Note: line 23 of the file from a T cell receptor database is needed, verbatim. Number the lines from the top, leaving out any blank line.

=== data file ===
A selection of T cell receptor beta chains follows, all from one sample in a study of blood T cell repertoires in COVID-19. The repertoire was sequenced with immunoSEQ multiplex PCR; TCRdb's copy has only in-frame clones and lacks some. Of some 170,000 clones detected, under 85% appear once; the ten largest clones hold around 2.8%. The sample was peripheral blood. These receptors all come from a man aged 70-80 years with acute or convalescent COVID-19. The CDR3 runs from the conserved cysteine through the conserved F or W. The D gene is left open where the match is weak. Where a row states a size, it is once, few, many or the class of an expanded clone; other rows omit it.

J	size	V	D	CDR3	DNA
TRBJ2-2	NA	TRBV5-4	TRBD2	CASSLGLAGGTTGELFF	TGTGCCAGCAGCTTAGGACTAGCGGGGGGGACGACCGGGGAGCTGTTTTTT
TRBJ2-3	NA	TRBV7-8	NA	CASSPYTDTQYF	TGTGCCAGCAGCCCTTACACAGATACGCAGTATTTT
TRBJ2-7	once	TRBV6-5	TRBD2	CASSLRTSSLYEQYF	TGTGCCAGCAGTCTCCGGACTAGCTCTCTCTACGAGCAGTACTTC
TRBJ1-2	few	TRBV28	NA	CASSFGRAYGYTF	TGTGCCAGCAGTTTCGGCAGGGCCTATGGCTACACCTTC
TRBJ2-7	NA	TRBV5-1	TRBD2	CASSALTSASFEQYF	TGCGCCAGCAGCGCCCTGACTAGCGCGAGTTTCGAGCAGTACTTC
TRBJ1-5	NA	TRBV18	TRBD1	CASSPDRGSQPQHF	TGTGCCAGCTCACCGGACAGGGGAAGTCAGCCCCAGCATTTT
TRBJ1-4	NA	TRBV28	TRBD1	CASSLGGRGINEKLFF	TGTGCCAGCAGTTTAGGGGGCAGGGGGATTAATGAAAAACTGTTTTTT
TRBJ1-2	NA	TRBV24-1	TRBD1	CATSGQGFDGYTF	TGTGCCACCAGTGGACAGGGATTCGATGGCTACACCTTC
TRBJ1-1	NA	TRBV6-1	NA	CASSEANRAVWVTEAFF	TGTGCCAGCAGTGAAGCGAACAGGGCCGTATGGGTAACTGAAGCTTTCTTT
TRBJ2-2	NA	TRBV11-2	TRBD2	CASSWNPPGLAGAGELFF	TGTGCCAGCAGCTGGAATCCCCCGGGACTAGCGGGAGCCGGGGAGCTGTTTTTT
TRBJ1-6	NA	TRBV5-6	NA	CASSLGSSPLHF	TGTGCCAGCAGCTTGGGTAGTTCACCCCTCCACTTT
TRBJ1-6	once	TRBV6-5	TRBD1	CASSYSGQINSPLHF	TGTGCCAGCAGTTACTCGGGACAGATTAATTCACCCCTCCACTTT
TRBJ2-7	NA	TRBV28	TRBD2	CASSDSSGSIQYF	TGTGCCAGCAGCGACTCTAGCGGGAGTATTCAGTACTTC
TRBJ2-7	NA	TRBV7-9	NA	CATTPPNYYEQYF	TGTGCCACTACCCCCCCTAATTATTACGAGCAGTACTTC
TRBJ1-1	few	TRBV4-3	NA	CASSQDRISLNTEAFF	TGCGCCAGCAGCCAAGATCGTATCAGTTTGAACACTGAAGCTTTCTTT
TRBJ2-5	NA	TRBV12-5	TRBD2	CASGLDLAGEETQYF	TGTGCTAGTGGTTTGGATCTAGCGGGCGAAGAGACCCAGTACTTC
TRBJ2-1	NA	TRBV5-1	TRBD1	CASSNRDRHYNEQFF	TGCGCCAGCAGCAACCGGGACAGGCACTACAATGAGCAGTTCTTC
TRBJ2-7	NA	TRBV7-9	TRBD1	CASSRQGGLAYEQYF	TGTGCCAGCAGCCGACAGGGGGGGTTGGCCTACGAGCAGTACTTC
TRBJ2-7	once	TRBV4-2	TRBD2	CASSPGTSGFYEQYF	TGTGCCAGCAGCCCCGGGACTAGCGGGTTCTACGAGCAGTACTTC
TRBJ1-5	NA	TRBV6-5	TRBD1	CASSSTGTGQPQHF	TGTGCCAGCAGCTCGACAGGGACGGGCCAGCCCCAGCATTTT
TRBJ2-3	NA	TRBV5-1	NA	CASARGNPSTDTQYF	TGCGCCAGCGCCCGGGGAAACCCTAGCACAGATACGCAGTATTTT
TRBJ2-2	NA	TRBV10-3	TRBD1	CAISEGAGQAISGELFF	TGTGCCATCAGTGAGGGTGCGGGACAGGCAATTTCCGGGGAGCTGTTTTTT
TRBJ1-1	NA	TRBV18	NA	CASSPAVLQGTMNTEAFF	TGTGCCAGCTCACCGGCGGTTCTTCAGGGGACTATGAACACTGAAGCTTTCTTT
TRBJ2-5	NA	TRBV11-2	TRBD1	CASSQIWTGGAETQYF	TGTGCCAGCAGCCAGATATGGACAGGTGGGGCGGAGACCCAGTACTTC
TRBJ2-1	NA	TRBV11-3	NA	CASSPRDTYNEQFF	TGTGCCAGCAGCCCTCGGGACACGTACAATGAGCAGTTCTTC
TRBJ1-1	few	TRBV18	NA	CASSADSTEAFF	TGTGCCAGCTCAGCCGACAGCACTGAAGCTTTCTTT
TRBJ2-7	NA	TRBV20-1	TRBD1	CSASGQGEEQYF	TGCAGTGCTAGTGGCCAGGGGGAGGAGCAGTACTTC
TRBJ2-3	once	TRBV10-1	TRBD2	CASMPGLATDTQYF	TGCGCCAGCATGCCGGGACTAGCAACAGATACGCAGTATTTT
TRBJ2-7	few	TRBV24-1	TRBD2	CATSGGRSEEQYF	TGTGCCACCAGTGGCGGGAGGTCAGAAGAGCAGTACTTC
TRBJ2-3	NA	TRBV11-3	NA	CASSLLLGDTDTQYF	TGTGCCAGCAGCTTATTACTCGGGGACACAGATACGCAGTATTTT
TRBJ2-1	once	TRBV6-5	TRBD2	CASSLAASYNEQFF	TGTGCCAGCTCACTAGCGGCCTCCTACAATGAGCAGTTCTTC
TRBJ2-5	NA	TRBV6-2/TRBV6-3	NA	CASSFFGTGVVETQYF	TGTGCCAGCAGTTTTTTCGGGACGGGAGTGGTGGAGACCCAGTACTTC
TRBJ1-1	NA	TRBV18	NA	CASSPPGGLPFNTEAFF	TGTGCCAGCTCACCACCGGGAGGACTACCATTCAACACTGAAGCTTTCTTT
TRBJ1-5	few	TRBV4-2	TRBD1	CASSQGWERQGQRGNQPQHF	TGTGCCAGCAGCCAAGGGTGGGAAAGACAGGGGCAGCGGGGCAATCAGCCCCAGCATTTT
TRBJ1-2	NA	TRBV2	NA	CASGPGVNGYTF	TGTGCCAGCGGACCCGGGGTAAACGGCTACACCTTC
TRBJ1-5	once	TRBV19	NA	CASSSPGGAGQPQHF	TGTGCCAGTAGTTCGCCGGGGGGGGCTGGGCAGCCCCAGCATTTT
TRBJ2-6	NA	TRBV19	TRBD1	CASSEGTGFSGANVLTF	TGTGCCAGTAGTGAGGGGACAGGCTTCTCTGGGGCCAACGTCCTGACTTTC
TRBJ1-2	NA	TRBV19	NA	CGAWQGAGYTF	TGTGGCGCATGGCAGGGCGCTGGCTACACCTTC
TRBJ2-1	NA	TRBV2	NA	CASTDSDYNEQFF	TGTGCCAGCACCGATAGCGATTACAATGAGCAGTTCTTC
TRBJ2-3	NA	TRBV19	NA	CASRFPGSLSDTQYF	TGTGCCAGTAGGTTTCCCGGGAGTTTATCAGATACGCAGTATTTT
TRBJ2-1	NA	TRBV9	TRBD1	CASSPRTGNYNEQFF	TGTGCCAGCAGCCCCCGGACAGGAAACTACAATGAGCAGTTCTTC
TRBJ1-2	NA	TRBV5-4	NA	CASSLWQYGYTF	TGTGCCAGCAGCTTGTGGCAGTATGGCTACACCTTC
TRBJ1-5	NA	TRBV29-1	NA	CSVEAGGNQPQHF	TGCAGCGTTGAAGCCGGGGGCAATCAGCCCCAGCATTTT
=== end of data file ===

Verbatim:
TRBJ2-3	NA	TRBV5-1	NA	CASARGNPSTDTQYF	TGCGCCAGCGCCCGGGGAAACCCTAGCACAGATACGCAGTATTTT